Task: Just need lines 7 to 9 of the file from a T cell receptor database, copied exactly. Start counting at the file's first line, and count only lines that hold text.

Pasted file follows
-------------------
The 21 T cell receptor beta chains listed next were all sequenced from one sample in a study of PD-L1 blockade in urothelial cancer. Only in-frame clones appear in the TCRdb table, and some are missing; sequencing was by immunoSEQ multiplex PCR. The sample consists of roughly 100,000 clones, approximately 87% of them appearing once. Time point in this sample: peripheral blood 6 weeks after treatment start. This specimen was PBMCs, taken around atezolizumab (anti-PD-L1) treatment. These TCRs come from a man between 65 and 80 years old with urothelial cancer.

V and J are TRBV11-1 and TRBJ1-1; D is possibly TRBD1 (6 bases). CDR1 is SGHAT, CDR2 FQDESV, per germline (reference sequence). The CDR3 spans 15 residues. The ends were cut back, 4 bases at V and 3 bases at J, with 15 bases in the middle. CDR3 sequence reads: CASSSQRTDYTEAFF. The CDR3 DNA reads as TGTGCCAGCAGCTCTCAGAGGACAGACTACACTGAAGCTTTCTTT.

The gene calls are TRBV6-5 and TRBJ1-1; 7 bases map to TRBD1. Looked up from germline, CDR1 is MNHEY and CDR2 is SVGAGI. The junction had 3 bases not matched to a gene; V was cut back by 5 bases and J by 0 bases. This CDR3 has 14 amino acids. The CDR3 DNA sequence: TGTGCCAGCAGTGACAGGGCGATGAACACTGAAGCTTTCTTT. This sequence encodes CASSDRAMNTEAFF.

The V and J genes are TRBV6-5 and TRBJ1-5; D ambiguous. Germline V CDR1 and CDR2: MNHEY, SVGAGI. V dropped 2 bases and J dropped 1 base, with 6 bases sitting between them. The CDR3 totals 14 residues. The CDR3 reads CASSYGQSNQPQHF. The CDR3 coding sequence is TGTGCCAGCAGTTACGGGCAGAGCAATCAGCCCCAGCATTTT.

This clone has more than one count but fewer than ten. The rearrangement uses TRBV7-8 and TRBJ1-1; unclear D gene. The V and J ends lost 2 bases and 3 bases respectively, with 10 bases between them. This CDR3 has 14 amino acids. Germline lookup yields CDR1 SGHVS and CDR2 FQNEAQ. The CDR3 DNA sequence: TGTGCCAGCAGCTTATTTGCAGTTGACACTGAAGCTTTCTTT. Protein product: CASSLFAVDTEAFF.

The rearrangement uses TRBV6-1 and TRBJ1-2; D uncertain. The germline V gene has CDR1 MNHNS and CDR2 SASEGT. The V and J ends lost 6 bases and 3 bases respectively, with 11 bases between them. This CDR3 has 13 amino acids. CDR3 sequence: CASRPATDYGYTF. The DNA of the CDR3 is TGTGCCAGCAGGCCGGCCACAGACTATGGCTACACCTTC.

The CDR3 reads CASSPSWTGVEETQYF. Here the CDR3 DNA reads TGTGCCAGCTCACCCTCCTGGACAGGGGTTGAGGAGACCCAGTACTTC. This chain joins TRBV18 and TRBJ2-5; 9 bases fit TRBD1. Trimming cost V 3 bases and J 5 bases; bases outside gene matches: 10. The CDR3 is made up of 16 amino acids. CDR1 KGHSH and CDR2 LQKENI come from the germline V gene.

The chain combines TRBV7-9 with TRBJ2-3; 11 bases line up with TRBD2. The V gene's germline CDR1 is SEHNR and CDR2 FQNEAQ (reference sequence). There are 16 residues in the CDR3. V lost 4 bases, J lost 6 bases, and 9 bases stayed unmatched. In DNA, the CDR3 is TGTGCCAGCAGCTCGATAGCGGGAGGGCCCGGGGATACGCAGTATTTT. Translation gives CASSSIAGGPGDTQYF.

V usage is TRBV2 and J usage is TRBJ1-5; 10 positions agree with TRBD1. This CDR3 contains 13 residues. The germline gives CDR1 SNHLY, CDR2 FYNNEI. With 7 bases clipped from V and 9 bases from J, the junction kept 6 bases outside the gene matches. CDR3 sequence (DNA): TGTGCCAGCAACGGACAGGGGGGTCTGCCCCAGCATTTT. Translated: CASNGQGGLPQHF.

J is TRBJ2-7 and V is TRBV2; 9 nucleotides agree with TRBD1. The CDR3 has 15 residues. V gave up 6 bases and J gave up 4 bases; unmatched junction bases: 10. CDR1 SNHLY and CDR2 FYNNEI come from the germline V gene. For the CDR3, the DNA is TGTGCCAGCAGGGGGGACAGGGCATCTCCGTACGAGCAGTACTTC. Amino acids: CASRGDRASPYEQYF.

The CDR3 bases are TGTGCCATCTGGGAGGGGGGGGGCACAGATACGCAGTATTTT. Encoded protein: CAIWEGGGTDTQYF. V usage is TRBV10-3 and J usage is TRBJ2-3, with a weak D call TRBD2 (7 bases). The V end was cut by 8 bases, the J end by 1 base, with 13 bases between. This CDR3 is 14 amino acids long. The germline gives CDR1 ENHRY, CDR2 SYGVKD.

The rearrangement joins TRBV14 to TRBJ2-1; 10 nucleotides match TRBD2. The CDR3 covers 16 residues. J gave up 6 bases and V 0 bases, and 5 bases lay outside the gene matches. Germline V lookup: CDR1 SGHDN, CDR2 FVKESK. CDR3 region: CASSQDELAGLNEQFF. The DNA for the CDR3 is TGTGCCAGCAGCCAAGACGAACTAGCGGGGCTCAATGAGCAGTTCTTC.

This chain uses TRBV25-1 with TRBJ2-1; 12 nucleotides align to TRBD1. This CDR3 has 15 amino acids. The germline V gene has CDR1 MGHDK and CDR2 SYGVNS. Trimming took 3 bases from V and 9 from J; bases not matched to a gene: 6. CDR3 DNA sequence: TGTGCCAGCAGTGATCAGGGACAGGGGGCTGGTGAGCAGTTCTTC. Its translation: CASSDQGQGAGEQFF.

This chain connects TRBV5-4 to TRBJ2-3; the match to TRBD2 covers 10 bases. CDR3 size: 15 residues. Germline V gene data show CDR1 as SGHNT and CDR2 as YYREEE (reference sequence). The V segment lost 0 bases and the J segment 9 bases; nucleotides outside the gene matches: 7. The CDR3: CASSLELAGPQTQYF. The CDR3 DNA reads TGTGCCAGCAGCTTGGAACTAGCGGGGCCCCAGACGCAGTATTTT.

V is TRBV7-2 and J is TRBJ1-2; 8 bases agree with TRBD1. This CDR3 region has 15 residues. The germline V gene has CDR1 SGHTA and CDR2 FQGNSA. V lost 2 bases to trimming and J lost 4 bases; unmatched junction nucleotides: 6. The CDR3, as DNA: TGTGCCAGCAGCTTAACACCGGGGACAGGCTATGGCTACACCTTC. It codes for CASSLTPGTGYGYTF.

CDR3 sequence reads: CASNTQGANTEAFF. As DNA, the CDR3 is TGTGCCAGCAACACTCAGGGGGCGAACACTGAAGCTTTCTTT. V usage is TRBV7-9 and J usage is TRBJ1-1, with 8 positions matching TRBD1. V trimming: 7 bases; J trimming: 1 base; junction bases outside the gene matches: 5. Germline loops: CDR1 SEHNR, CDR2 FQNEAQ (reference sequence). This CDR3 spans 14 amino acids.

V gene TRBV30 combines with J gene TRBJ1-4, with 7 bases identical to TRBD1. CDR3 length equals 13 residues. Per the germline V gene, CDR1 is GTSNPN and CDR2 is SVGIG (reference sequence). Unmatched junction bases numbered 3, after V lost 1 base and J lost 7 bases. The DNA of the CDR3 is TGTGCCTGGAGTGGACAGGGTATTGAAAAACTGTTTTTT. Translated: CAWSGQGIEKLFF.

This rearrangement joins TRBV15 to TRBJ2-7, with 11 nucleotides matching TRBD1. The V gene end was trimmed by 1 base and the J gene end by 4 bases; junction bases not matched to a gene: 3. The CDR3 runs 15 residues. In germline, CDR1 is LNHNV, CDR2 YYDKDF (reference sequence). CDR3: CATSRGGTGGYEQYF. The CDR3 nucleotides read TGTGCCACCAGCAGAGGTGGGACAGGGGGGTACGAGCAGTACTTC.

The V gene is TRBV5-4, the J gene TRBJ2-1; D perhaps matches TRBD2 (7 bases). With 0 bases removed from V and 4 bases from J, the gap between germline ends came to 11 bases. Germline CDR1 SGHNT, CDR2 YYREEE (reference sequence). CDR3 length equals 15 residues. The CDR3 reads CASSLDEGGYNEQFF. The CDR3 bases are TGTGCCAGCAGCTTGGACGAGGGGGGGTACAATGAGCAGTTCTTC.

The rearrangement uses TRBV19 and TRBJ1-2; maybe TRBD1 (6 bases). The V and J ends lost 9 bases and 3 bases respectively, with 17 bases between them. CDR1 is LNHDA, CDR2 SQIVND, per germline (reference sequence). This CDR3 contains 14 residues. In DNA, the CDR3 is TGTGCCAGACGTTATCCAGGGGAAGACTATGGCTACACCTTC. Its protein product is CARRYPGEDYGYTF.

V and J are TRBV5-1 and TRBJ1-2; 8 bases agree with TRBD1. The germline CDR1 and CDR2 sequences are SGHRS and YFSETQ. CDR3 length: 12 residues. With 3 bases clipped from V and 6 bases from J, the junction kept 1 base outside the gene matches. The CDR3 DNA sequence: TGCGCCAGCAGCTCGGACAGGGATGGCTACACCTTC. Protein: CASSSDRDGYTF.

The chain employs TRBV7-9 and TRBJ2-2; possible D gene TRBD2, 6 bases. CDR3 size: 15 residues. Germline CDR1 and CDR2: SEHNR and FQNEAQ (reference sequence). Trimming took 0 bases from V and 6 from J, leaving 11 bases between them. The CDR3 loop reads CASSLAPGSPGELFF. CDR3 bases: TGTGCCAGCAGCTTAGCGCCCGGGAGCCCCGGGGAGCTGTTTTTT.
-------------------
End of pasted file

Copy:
The CDR3 reads CASSPSWTGVEETQYF. Here the CDR3 DNA reads TGTGCCAGCTCACCCTCCTGGACAGGGGTTGAGGAGACCCAGTACTTC. This chain joins TRBV18 and TRBJ2-5; 9 bases fit TRBD1. Trimming cost V 3 bases and J 5 bases; bases outside gene matches: 10. The CDR3 is made up of 16 amino acids. CDR1 KGHSH and CDR2 LQKENI come from the germline V gene.

The chain combines TRBV7-9 with TRBJ2-3; 11 bases line up with TRBD2. The V gene's germline CDR1 is SEHNR and CDR2 FQNEAQ (reference sequence). There are 16 residues in the CDR3. V lost 4 bases, J lost 6 bases, and 9 bases stayed unmatched. In DNA, the CDR3 is TGTGCCAGCAGCTCGATAGCGGGAGGGCCCGGGGATACGCAGTATTTT. Translation gives CASSSIAGGPGDTQYF.

V usage is TRBV2 and J usage is TRBJ1-5; 10 positions agree with TRBD1. This CDR3 contains 13 residues. The germline gives CDR1 SNHLY, CDR2 FYNNEI. With 7 bases clipped from V and 9 bases from J, the junction kept 6 bases outside the gene matches. CDR3 sequence (DNA): TGTGCCAGCAACGGACAGGGGGGTCTGCCCCAGCATTTT. Translated: CASNGQGGLPQHF.